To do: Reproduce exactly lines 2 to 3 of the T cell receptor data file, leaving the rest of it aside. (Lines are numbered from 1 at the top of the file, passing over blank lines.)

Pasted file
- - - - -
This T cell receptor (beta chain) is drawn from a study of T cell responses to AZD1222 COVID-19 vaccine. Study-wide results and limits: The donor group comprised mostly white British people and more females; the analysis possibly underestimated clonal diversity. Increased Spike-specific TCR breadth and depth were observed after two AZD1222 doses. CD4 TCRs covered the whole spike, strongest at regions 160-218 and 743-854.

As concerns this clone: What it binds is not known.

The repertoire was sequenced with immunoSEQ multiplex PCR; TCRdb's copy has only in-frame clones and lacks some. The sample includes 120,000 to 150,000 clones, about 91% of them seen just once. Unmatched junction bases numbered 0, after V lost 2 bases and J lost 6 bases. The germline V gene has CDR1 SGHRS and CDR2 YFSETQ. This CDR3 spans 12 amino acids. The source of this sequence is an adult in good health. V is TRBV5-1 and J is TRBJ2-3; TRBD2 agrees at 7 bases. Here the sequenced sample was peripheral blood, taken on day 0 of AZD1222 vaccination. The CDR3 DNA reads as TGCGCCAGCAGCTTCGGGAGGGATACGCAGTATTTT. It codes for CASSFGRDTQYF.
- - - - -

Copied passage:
As concerns this clone: What it binds is not known.

The repertoire was sequenced with immunoSEQ multiplex PCR; TCRdb's copy has only in-frame clones and lacks some. The sample includes 120,000 to 150,000 clones, about 91% of them seen just once. Unmatched junction bases numbered 0, after V lost 2 bases and J lost 6 bases. The germline V gene has CDR1 SGHRS and CDR2 YFSETQ. This CDR3 spans 12 amino acids. The source of this sequence is an adult in good health. V is TRBV5-1 and J is TRBJ2-3; TRBD2 agrees at 7 bases. Here the sequenced sample was peripheral blood, taken on day 0 of AZD1222 vaccination. The CDR3 DNA reads as TGCGCCAGCAGCTTCGGGAGGGATACGCAGTATTTT. It codes for CASSFGRDTQYF.